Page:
Testicular torsion

This painful condition refers to a twisting of the spermatic cord which connects to the testicle. This can cut off the blood supply to the testicle, and if left untreated may lead to the loss of the testicle.

Torsion appears to be often associated with an anatomical variation in the attachment of the testicle (so called bell clapper deformity).

Whist this is a condition that theoretically can affect any age group it is most common in men under the age of 25.

The symptoms include severe pain in the testicle, scrotal swelling, abdominal pain, and fever, frequent desire to pass urine, nausea and vomiting.

Between 80 and 100% of testicles can be saved if operated on within 6 hours. After 12 hours it is very unlikely that it will be possible to save the testicle. Any man who develops symptoms suggestive of torsion should seek immediate medical advice. To save time it is probably quicker to go straight to a hospital emergency department.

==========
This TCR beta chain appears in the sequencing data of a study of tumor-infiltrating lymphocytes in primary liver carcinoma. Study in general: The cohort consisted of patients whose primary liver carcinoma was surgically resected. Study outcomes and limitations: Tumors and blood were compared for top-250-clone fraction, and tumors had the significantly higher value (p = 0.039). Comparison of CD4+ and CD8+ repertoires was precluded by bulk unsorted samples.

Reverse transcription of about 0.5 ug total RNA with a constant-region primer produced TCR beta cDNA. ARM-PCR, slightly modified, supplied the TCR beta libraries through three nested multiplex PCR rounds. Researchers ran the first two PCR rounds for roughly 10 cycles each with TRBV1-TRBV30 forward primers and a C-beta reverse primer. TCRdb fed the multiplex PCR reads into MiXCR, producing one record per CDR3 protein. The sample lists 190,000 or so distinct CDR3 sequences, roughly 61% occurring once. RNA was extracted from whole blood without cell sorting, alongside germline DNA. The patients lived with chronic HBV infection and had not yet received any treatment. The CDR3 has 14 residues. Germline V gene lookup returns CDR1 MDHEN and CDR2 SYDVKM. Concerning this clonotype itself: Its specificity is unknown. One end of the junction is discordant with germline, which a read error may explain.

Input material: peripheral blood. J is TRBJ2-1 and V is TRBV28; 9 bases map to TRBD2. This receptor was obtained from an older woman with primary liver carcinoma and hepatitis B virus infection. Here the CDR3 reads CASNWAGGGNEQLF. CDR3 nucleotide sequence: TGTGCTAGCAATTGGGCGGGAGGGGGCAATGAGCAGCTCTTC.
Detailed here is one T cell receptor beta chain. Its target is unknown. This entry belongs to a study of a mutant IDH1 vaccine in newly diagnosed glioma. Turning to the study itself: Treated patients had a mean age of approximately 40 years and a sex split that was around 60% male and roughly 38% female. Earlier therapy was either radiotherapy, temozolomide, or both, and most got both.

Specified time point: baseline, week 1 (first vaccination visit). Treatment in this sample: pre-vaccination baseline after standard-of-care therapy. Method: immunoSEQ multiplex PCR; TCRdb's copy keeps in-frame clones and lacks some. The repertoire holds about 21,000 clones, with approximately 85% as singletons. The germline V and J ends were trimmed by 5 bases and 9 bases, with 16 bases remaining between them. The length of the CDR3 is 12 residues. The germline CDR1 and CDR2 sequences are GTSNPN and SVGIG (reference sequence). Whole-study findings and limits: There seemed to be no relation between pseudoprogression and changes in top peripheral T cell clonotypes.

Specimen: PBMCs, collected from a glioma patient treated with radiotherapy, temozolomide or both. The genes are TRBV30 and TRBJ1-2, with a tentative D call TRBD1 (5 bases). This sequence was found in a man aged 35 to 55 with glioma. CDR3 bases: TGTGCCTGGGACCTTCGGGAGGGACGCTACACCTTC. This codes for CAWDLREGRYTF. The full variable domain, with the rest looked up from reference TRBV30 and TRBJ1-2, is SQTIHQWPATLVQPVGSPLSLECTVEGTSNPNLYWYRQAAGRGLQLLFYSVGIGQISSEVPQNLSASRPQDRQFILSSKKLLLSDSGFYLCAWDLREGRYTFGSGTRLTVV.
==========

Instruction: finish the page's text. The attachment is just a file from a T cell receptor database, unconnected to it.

Treatment involves an operation to untwist the testicle and fix it in position, so that it is unlikely to twist again. The opposite side is often fixed at the same time.

Further information

This article published on
12 December 2005

Next review date 12/1/2013


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